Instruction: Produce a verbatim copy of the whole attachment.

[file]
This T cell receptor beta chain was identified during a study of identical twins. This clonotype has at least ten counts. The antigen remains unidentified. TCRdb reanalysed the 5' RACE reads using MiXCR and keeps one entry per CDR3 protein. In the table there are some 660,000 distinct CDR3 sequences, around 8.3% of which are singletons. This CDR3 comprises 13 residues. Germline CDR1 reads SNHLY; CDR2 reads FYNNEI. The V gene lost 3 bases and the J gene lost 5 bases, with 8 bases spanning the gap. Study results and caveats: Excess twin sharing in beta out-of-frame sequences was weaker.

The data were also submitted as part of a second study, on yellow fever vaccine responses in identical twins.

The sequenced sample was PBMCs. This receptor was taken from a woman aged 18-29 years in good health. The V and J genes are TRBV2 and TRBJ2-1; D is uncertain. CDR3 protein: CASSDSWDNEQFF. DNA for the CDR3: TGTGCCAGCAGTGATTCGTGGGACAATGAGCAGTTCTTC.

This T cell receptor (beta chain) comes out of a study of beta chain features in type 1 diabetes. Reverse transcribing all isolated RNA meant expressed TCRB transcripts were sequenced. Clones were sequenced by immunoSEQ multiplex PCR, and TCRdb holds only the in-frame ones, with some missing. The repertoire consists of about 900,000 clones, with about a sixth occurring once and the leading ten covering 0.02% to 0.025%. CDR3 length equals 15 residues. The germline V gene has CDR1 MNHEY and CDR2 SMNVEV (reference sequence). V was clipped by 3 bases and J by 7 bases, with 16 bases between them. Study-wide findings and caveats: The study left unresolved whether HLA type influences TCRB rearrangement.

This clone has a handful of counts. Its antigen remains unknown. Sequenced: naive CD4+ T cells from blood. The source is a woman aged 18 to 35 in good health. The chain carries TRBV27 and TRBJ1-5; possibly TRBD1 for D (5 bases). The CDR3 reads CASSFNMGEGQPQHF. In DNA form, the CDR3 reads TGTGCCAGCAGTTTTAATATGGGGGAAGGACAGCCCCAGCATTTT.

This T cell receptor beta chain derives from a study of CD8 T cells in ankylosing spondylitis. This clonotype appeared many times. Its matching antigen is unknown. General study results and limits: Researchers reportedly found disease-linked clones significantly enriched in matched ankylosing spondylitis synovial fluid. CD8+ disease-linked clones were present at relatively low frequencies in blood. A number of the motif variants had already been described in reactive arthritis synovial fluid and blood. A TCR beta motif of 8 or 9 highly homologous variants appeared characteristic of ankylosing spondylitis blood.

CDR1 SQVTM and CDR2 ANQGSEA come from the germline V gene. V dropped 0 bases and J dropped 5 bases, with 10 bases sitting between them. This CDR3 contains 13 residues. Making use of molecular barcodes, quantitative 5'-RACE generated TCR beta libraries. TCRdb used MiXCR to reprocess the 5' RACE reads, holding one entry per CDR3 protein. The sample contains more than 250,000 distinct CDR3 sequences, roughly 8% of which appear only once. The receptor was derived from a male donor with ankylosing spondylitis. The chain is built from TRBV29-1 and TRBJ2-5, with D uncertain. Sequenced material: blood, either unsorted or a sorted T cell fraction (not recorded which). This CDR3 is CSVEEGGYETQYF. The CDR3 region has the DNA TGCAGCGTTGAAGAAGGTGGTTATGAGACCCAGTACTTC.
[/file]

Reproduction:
This T cell receptor beta chain was identified during a study of identical twins. This clonotype has at least ten counts. The antigen remains unidentified. TCRdb reanalysed the 5' RACE reads using MiXCR and keeps one entry per CDR3 protein. In the table there are some 660,000 distinct CDR3 sequences, around 8.3% of which are singletons. This CDR3 comprises 13 residues. Germline CDR1 reads SNHLY; CDR2 reads FYNNEI. The V gene lost 3 bases and the J gene lost 5 bases, with 8 bases spanning the gap. Study results and caveats: Excess twin sharing in beta out-of-frame sequences was weaker.

The data were also submitted as part of a second study, on yellow fever vaccine responses in identical twins.

The sequenced sample was PBMCs. This receptor was taken from a woman aged 18-29 years in good health. The V and J genes are TRBV2 and TRBJ2-1; D is uncertain. CDR3 protein: CASSDSWDNEQFF. DNA for the CDR3: TGTGCCAGCAGTGATTCGTGGGACAATGAGCAGTTCTTC.

This T cell receptor (beta chain) comes out of a study of beta chain features in type 1 diabetes. Reverse transcribing all isolated RNA meant expressed TCRB transcripts were sequenced. Clones were sequenced by immunoSEQ multiplex PCR, and TCRdb holds only the in-frame ones, with some missing. The repertoire consists of about 900,000 clones, with about a sixth occurring once and the leading ten covering 0.02% to 0.025%. CDR3 length equals 15 residues. The germline V gene has CDR1 MNHEY and CDR2 SMNVEV (reference sequence). V was clipped by 3 bases and J by 7 bases, with 16 bases between them. Study-wide findings and caveats: The study left unresolved whether HLA type influences TCRB rearrangement.

This clone has a handful of counts. Its antigen remains unknown. Sequenced: naive CD4+ T cells from blood. The source is a woman aged 18 to 35 in good health. The chain carries TRBV27 and TRBJ1-5; possibly TRBD1 for D (5 bases). The CDR3 reads CASSFNMGEGQPQHF. In DNA form, the CDR3 reads TGTGCCAGCAGTTTTAATATGGGGGAAGGACAGCCCCAGCATTTT.

This T cell receptor beta chain derives from a study of CD8 T cells in ankylosing spondylitis. This clonotype appeared many times. Its matching antigen is unknown. General study results and limits: Researchers reportedly found disease-linked clones significantly enriched in matched ankylosing spondylitis synovial fluid. CD8+ disease-linked clones were present at relatively low frequencies in blood. A number of the motif variants had already been described in reactive arthritis synovial fluid and blood. A TCR beta motif of 8 or 9 highly homologous variants appeared characteristic of ankylosing spondylitis blood.

CDR1 SQVTM and CDR2 ANQGSEA come from the germline V gene. V dropped 0 bases and J dropped 5 bases, with 10 bases sitting between them. This CDR3 contains 13 residues. Making use of molecular barcodes, quantitative 5'-RACE generated TCR beta libraries. TCRdb used MiXCR to reprocess the 5' RACE reads, holding one entry per CDR3 protein. The sample contains more than 250,000 distinct CDR3 sequences, roughly 8% of which appear only once. The receptor was derived from a male donor with ankylosing spondylitis. The chain is built from TRBV29-1 and TRBJ2-5, with D uncertain. Sequenced material: blood, either unsorted or a sorted T cell fraction (not recorded which). This CDR3 is CSVEEGGYETQYF. The CDR3 region has the DNA TGCAGCGTTGAAGAAGGTGGTTATGAGACCCAGTACTTC.